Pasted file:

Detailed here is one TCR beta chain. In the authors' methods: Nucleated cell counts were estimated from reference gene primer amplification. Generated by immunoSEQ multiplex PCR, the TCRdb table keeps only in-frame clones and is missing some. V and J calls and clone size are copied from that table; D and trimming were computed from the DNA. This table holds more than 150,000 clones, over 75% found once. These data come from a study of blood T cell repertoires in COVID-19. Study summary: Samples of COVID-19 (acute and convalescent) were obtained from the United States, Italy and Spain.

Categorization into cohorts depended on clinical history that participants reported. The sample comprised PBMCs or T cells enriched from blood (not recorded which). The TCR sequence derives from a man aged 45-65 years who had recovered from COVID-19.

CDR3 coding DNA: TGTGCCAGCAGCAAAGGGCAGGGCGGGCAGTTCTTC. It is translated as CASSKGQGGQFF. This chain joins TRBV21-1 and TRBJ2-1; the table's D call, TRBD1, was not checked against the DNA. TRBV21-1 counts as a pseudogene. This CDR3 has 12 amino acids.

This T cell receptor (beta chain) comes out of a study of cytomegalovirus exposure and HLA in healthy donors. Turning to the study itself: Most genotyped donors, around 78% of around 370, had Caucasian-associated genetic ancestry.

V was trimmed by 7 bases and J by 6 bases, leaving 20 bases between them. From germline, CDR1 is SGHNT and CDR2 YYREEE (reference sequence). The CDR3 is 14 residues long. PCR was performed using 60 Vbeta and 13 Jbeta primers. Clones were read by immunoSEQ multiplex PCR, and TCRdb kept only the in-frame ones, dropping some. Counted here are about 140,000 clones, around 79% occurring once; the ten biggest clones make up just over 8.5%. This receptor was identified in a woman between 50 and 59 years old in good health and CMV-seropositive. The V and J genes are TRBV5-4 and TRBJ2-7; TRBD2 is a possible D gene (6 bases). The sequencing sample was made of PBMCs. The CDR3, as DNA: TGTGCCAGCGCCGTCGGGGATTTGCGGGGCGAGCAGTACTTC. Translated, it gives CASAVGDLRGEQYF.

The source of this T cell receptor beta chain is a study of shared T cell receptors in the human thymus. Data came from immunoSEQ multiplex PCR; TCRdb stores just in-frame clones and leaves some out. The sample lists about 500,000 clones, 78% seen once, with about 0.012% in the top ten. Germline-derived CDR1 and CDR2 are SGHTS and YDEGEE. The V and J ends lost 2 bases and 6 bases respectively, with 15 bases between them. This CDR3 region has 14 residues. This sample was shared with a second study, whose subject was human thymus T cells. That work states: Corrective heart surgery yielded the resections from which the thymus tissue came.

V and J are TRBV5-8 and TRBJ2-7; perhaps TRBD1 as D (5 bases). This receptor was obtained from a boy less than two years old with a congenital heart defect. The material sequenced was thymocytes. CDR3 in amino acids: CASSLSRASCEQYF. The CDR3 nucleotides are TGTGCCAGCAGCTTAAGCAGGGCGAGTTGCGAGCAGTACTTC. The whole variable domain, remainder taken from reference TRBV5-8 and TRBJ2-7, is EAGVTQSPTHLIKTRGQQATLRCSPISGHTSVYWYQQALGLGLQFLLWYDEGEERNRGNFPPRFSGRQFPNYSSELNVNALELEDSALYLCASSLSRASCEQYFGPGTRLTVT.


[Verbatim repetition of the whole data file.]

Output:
Detailed here is one TCR beta chain. In the authors' methods: Nucleated cell counts were estimated from reference gene primer amplification. Generated by immunoSEQ multiplex PCR, the TCRdb table keeps only in-frame clones and is missing some. V and J calls and clone size are copied from that table; D and trimming were computed from the DNA. This table holds more than 150,000 clones, over 75% found once. These data come from a study of blood T cell repertoires in COVID-19. Study summary: Samples of COVID-19 (acute and convalescent) were obtained from the United States, Italy and Spain.

Categorization into cohorts depended on clinical history that participants reported. The sample comprised PBMCs or T cells enriched from blood (not recorded which). The TCR sequence derives from a man aged 45-65 years who had recovered from COVID-19.

CDR3 coding DNA: TGTGCCAGCAGCAAAGGGCAGGGCGGGCAGTTCTTC. It is translated as CASSKGQGGQFF. This chain joins TRBV21-1 and TRBJ2-1; the table's D call, TRBD1, was not checked against the DNA. TRBV21-1 counts as a pseudogene. This CDR3 has 12 amino acids.

This T cell receptor (beta chain) comes out of a study of cytomegalovirus exposure and HLA in healthy donors. Turning to the study itself: Most genotyped donors, around 78% of around 370, had Caucasian-associated genetic ancestry.

V was trimmed by 7 bases and J by 6 bases, leaving 20 bases between them. From germline, CDR1 is SGHNT and CDR2 YYREEE (reference sequence). The CDR3 is 14 residues long. PCR was performed using 60 Vbeta and 13 Jbeta primers. Clones were read by immunoSEQ multiplex PCR, and TCRdb kept only the in-frame ones, dropping some. Counted here are about 140,000 clones, around 79% occurring once; the ten biggest clones make up just over 8.5%. This receptor was identified in a woman between 50 and 59 years old in good health and CMV-seropositive. The V and J genes are TRBV5-4 and TRBJ2-7; TRBD2 is a possible D gene (6 bases). The sequencing sample was made of PBMCs. The CDR3, as DNA: TGTGCCAGCGCCGTCGGGGATTTGCGGGGCGAGCAGTACTTC. Translated, it gives CASAVGDLRGEQYF.

The source of this T cell receptor beta chain is a study of shared T cell receptors in the human thymus. Data came from immunoSEQ multiplex PCR; TCRdb stores just in-frame clones and leaves some out. The sample lists about 500,000 clones, 78% seen once, with about 0.012% in the top ten. Germline-derived CDR1 and CDR2 are SGHTS and YDEGEE. The V and J ends lost 2 bases and 6 bases respectively, with 15 bases between them. This CDR3 region has 14 residues. This sample was shared with a second study, whose subject was human thymus T cells. That work states: Corrective heart surgery yielded the resections from which the thymus tissue came.

V and J are TRBV5-8 and TRBJ2-7; perhaps TRBD1 as D (5 bases). This receptor was obtained from a boy less than two years old with a congenital heart defect. The material sequenced was thymocytes. CDR3 in amino acids: CASSLSRASCEQYF. The CDR3 nucleotides are TGTGCCAGCAGCTTAAGCAGGGCGAGTTGCGAGCAGTACTTC. The whole variable domain, remainder taken from reference TRBV5-8 and TRBJ2-7, is EAGVTQSPTHLIKTRGQQATLRCSPISGHTSVYWYQQALGLGLQFLLWYDEGEERNRGNFPPRFSGRQFPNYSSELNVNALELEDSALYLCASSLSRASCEQYFGPGTRLTVT.